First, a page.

The Falmouth-based nonprofit Konbit Sante is looking for ways to help colleagues in Haiti, where a 7.2-magnitude earthquake on Saturday killed hundreds of people and wounded thousands.

Executive Director Rupal Shah said the earthquake, which affected the southwestern part of the country, is far from Konbit Sante’s base of operations in Cap-Haitien. But Shah said she’s been in contact with former colleagues at St. Boniface Hospital in Fond-des-Blancs, where she worked in 2019.

Rupal Shah, executive director of the Konbit Sante Cap-Haitien Health Partnership Photo courtesy of Konbit Sante

“That hospital is closely located in the area where this earthquake occurred,” she said. “They mentioned that they are expecting patients to come in and are preparing to take them as needed.”

Shah said the nonprofit has not been sending any volunteers from Maine to Haiti during the pandemic, though she has visited twice this year. She said one staff member was in the capital, Port-au-Prince, on Saturday, trying to reach family members who live near the affected area.

Konbit Sante was formed in 2001 to help develop a sustainable health care system in Haiti. The nonprofit partners with four area hospitals: Justinien University Hospital, Haitian Baptist Convention Hospital, Fort Saint Michel Health Center, and Unite de Lutte pour la Sante Health Center.

“We are closely in contact with all our partner facilities today to determine what we can do and how we can assist them and our neighbors and Haitian communities in the southwest,” Shah said Saturday, noting that they may be able to send supplies and funding, if needed.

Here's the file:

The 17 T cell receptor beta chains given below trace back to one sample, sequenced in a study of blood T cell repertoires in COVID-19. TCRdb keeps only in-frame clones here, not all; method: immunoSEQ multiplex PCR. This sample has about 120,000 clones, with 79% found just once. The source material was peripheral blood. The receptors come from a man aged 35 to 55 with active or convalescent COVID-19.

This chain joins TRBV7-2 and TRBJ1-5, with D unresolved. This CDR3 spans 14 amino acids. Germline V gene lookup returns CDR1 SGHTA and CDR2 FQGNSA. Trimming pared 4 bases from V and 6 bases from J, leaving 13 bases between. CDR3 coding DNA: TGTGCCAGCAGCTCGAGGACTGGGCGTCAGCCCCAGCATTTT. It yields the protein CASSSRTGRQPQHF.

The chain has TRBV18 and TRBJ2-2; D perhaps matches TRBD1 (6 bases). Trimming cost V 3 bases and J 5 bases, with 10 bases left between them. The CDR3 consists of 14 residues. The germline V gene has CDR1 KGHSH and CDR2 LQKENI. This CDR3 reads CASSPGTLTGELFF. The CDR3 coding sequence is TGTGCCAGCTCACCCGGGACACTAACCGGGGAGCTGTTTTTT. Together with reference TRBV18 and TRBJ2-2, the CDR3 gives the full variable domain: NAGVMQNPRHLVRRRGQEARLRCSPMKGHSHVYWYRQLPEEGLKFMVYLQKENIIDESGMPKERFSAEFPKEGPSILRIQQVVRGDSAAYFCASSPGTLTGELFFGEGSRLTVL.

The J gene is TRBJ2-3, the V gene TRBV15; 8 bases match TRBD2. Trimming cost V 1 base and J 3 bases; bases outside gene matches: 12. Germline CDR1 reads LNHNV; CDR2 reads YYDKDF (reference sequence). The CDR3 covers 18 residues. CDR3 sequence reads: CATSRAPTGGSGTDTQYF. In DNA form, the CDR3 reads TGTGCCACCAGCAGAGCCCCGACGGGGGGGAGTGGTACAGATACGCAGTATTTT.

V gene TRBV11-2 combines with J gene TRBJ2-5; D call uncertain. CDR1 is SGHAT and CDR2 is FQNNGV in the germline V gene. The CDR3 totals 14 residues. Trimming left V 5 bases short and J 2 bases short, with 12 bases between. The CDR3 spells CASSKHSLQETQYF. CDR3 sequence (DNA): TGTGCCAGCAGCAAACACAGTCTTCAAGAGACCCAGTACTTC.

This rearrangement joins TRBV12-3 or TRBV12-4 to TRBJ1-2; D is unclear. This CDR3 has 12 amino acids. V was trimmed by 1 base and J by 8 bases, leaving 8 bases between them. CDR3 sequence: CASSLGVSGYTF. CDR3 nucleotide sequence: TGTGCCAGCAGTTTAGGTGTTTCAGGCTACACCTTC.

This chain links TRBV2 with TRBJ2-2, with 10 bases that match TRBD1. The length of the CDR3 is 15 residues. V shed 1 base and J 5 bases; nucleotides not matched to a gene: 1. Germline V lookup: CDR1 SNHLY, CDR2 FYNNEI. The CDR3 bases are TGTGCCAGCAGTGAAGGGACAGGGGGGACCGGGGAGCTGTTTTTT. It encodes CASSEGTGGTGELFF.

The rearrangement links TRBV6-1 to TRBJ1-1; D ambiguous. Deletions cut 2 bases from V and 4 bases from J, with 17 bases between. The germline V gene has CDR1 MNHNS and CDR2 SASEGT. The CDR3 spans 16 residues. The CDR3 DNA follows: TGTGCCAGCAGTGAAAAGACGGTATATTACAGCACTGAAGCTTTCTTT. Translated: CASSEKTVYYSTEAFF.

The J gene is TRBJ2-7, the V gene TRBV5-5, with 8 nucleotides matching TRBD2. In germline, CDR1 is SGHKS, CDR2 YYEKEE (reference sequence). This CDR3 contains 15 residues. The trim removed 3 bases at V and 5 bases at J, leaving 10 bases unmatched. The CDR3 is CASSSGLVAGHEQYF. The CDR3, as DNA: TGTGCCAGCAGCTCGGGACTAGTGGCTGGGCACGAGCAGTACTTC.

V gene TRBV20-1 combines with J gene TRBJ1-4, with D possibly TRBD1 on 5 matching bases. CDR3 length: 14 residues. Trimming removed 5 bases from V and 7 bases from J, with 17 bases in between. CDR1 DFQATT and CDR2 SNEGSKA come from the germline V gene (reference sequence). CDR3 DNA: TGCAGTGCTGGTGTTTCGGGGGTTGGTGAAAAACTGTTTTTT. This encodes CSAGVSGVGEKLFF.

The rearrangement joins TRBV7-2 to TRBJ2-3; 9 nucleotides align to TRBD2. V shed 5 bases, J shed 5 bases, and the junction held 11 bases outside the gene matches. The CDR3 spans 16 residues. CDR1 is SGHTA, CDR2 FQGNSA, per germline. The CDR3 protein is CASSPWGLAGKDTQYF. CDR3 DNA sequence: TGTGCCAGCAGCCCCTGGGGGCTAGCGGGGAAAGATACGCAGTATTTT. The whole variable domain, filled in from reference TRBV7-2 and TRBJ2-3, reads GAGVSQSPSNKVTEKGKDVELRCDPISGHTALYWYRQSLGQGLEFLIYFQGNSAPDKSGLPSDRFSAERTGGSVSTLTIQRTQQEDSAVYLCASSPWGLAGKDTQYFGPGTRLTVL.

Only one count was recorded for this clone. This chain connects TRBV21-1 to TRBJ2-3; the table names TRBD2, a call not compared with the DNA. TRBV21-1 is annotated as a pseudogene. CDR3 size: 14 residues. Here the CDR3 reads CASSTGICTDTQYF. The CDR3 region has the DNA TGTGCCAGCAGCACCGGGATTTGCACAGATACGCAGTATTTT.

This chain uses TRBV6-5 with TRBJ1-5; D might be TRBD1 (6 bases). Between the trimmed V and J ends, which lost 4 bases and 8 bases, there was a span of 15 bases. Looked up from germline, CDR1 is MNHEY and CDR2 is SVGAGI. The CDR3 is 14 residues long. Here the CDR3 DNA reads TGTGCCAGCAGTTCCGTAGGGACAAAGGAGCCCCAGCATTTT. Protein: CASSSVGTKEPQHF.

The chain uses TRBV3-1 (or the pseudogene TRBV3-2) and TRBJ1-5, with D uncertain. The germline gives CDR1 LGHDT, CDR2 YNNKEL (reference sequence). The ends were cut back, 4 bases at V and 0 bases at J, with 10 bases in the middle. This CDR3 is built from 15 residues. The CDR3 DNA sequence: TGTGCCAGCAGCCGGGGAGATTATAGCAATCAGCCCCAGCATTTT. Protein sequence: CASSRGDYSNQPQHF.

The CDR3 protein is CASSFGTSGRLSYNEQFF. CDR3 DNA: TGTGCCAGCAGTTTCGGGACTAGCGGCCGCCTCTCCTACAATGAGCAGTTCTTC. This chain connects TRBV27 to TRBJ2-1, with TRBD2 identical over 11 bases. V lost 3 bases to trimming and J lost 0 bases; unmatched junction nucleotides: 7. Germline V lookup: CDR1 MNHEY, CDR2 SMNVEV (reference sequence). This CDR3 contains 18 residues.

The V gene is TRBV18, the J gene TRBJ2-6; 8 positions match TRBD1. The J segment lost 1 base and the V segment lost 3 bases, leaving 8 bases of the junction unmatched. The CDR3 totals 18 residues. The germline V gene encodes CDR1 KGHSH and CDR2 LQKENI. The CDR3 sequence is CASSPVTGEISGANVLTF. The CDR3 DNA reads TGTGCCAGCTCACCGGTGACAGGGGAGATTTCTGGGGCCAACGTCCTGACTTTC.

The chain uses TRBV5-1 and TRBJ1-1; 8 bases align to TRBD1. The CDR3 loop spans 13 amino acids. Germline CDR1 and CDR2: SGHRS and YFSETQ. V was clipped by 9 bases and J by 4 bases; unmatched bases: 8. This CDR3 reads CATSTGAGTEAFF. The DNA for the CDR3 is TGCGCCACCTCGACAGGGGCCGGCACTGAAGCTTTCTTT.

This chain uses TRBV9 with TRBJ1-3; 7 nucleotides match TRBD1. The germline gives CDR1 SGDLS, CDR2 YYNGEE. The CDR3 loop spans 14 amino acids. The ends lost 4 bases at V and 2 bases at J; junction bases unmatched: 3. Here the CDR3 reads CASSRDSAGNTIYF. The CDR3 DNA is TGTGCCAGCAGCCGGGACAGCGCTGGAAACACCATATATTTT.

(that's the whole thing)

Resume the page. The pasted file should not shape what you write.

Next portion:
On Sunday, she said Konbit Sante planned to meet Monday with its board of directors to formulate an earthquake response plan. The aid group can share more specifics about its plans after that meeting, she added.

Shah said that Haiti’s health care system struggles when there isn’t a crisis, and natural disasters like Saturday’s earthquake quickly overwhelm capacity.

“In a place like Haiti, when you’re already challenged with a health care system that’s constantly overburdened and there’s limited resources, this kind of crisis overburdens the community, the hospitals and even the (nongovernmental organizations) in the area,” she said.

It’s unlikely that Konbit Sante and its partner hospitals will receive any patients, since they are far from the affected area and travel is difficult. But Shah said she will remain in close contact with partners to find other ways to help.

“It would be hard for those patients to travel all that way,” she said.

Saturday’s earthquake, whose epicenter was about 75 miles west of Port-au-Prince, appears to have been stronger than the 7.0-magnitude earthquake that struck the capital in 2010, killing more than 200,000 people. The death toll from Saturday’s quake soared to at least 1,297 on Sunday, The Associated Press reported.


The earthquake comes as the country struggles to control the coronavirus pandemic and amid political unrest stemming from the assassination of President Jovenel Moise in July. That context, along with a possible tropical storm bearing down on the Caribbean nation, could complicate relief efforts.

“The country is lacking that sort of leadership and response,” Shah said. 

But she noted that people of Haiti are known for coming together in times of crisis, including rival gangs and political protesters.

“At times like this, I feel that Haitian people are very kind, considerate and community-oriented,” Shah said. “I think everyone will come together.”

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